Dropping his revamp of the breaks classic, “Blackout” by JDS, Shack shows off his acid-breaks roots before he moves into his tech-funk sound of today, before quickly mixing into the housier sounds of Felix da Housecat’s “Oops”, giving the dance floor a short rest before throwing down more heavy tech-funk beats and basslines.
While personally I wasn’t much of a fan of Shack’s revamp of Nero’s remix of “Sincere”, I was quite happy to hear his version of the Smashing Pumpkins hit “1979,” which was featured on The Crystal Method’s “Community Service 2” mix CD. This tune lightened the mood of this otherwise quite heavy set before dropping into the fiery depths of hell with the even heavier final tracks of the mix.
Dubstep. The popular sound in underground electronic music today. Huge basslines and big broken beats. This sound really fits in well with Shack’s sets and is a perfect way to make a set full of big dirty basslines even bigger and dirtier. While I prefer the original, the Elite Force revamp of dubstep God, Excision’s, “Subsonic” was the perfect track to link the breaks sounds of “1979” into Shack’s collaboration with another of dubstep’s heavyweights, Bar 9, before finishing off this monster of a mix with another excerpt from the monologue found in the intro.
Delicate, powerful and hopeful.
This is honestly one of the most beautiful albums I’ve picked up in a long time. And if anyone has anything else similar then please send it. And as one review points out – it’s almost an album of too many good tracks! But I’m looking forward to soaking up each and individual track.
It’s a collection of epic folk songs. Grab a copy from iTunes.
“The Army is Australia’s longest running professional musical organisation, employing hundreds ofmusicians across the country.” Director of Army Music, Lieutenant Colonel (LTCOL) Ian Mclean.
Jump onto the MySpace of these crew and you hear a really fat cover version of Don’t Hold Back. The rest was non-stop listening for me. Probably the last thing we think about when talking about our Defence forces, but this cannot be over looked.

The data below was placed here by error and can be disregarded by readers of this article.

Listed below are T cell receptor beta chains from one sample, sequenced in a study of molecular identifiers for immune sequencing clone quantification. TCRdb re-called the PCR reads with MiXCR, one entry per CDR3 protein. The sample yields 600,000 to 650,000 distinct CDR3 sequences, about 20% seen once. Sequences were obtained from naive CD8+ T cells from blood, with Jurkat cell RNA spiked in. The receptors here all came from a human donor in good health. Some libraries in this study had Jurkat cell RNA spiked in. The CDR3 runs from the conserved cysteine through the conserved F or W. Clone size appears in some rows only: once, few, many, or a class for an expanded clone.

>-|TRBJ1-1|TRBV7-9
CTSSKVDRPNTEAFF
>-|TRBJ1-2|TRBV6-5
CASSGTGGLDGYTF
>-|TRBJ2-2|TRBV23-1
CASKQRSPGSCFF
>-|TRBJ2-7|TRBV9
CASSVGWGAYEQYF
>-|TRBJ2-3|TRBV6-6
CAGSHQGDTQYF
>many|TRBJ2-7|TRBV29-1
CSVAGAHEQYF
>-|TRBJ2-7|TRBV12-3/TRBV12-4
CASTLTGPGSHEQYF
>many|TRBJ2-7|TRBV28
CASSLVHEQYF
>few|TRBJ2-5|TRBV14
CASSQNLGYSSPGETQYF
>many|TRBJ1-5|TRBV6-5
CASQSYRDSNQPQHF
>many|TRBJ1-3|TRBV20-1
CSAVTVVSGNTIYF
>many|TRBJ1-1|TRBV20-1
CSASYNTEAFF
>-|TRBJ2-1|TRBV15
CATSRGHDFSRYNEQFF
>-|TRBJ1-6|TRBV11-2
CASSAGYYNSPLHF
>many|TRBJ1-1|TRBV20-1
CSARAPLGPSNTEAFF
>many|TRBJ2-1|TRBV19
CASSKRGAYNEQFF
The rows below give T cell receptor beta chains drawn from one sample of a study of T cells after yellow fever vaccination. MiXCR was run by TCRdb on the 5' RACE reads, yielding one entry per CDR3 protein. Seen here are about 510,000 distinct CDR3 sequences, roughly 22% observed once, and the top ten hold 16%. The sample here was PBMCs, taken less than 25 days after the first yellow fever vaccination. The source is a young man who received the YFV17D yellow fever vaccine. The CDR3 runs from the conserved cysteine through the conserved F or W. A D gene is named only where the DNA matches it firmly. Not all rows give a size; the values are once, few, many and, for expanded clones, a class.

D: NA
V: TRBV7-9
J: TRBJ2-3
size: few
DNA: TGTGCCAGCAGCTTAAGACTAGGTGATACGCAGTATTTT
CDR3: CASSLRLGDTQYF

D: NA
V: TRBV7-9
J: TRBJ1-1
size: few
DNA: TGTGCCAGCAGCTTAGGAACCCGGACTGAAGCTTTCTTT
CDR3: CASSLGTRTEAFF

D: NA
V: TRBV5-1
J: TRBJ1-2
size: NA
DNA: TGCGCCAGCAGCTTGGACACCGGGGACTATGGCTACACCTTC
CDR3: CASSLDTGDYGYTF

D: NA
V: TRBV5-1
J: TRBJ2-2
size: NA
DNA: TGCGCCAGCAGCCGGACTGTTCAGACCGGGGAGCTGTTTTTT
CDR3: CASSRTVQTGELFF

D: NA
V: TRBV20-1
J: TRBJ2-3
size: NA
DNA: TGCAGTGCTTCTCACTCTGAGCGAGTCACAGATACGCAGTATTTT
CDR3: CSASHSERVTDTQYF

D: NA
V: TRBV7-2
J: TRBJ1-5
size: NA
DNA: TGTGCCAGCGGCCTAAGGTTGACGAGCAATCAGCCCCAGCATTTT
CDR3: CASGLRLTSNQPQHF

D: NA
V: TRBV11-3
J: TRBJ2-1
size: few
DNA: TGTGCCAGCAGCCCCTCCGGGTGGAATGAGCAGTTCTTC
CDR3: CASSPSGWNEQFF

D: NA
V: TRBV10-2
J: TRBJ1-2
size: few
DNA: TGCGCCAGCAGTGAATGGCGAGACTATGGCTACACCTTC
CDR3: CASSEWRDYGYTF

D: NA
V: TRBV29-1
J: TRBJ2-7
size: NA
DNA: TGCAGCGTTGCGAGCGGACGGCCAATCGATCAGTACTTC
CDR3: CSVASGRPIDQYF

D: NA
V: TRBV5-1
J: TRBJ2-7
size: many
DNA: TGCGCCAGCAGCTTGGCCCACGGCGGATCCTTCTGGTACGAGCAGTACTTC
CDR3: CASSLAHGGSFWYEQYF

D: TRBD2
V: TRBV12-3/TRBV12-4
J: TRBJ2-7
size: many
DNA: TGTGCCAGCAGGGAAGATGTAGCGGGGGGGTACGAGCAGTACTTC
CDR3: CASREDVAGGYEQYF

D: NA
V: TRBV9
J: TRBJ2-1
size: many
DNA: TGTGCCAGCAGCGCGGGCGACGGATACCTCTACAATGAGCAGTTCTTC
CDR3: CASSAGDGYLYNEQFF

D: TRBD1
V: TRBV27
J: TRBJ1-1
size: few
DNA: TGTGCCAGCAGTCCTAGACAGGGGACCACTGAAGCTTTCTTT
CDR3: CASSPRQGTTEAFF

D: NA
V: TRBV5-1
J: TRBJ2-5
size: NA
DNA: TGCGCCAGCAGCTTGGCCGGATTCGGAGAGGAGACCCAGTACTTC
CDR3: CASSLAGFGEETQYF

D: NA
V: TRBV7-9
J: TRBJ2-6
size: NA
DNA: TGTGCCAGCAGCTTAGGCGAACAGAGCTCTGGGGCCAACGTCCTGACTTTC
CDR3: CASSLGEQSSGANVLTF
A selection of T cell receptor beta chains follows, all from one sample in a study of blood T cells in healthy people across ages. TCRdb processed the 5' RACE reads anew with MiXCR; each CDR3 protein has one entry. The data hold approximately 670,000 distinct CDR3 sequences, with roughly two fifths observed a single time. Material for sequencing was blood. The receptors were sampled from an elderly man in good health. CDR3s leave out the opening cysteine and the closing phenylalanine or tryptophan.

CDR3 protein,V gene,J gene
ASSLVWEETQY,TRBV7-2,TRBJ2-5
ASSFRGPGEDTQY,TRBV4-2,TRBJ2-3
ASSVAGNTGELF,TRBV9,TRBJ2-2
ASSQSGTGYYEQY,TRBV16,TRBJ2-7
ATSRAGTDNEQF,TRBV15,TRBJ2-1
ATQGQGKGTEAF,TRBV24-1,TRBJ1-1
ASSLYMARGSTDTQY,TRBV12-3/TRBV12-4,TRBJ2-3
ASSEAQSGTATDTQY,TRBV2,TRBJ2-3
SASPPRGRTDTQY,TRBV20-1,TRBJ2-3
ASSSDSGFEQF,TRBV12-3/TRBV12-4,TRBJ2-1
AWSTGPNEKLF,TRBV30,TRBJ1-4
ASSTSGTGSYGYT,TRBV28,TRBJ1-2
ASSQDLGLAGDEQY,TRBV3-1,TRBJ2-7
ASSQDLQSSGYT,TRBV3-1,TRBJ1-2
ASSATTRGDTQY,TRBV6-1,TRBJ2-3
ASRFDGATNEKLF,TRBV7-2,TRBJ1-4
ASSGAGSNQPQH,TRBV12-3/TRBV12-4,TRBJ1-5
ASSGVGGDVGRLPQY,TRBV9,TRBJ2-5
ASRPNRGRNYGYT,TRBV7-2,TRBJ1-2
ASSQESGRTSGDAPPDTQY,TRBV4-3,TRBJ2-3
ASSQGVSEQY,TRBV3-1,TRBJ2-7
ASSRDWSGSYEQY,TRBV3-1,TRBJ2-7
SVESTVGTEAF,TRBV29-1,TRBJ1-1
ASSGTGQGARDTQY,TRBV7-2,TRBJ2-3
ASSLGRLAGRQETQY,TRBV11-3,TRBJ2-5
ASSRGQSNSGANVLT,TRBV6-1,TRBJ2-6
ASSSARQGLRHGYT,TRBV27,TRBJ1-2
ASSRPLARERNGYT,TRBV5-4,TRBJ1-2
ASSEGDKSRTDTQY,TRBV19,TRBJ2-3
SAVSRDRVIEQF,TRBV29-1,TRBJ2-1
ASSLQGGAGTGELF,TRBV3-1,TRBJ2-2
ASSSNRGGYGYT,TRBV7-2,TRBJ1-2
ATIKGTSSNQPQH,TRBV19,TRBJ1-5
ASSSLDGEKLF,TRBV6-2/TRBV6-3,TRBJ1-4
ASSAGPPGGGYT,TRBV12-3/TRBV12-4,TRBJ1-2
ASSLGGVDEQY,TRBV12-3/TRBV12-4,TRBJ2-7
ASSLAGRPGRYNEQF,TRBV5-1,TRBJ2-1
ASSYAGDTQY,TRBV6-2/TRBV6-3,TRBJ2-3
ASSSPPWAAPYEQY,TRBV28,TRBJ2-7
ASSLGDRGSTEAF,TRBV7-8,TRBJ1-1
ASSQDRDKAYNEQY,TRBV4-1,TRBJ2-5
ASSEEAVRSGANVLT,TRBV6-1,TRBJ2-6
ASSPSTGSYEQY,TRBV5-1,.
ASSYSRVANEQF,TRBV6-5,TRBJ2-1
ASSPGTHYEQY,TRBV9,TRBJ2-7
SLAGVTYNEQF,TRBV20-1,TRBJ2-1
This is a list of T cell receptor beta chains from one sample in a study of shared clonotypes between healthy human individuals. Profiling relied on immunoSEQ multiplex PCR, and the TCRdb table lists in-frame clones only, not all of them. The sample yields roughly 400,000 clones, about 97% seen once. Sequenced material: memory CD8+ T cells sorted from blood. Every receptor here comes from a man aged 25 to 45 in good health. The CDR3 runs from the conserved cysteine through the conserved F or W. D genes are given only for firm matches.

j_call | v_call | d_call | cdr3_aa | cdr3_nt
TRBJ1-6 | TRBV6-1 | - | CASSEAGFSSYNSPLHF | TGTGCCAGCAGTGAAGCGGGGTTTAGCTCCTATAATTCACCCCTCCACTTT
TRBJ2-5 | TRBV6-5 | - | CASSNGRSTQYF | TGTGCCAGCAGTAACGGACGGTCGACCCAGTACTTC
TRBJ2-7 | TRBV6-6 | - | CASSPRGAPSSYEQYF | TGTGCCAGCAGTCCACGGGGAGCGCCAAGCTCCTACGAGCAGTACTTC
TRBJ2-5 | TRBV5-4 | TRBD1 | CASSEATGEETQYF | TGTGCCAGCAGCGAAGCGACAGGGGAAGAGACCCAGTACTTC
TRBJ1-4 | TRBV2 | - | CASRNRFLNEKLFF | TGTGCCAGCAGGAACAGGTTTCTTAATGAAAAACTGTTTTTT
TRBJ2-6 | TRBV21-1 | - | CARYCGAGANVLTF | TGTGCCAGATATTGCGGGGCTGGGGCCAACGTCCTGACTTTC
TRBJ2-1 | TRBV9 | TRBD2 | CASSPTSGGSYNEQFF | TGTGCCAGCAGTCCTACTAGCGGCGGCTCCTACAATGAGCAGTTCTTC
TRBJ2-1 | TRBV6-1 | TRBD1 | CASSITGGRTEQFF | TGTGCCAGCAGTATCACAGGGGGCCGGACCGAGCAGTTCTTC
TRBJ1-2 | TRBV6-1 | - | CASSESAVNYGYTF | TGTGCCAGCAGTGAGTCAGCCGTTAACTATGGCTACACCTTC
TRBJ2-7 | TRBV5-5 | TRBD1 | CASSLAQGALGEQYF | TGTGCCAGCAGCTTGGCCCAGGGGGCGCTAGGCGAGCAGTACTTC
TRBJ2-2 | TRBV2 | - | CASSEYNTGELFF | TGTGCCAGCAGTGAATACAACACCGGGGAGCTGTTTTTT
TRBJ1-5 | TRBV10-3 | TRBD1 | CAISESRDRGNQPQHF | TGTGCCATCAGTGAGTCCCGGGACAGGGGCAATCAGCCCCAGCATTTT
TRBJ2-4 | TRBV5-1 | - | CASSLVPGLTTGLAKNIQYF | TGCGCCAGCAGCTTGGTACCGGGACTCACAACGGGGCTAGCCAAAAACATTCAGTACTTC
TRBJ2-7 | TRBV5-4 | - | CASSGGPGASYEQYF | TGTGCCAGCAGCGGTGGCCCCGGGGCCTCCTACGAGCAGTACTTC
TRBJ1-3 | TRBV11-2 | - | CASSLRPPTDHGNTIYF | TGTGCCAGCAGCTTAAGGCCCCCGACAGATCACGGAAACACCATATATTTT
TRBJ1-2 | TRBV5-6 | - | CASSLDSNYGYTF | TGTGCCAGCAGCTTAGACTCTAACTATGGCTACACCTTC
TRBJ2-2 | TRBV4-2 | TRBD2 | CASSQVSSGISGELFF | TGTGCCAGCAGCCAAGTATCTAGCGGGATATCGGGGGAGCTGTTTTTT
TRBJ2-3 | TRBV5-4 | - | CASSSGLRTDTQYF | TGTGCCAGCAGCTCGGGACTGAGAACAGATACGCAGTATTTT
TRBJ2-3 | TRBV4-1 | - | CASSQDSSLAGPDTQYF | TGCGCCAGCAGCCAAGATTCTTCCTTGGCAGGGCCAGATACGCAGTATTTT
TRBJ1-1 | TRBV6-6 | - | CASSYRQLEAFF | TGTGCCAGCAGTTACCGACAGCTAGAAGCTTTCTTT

They’re a soul-funk, big band, jazz outfit that operates like any other band and just so happensto be made up of Army Musicians. They play gigs, they have street posters and they even run ads looking fornew band members in street press, on blogs and at universities. And like a lot of bands around the world,they have a MySpace page.
On their MySpace page you can hear some of their music, watch a few clips, get event dates, as well as findout more about what being a musician in the Army Reserve is all about.
For information about the role of Musician in the Army Reserve, visit myspace.com/thereservists or call 1319 01.
Slipknot Bassist, Paul Grey Found Dead at 38
Paul Grey was found dead this morning at age 38. Drugs are suspected as he’s had a long running problem with both drugs and alcohol. Slipknot have been one of my very favourite bands since I first got my hands on their selt-titled debut.
One of the biggest inspirations to the (pejoratively termed) nu-metal movement, he’ll be surely missed by me and the others maggots.
RIP. Paul Grey.
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Fight For Your Right 2 Deadmau5 (The Slips Mash Up) by The Slips
Thanks to the guys over at The Slips for passing this one on. I’m a huge Deadmau5 and Beastie fan and this is just sex through the head phones.
A perspective on the future of the music industry
Missing Link Records is recognised by all as one of Australia’s leading independent record stores. As times change, so has the way we listen to music.
Missing Link Records is launching their new digital download service, Missing Link Digital Media and we talk to owner, Nigel Rennard about their dedication to keeping indie label and unsigned bands alive.
SR: You have been in the music industry for over thirty years now, how have you seen music change over the years?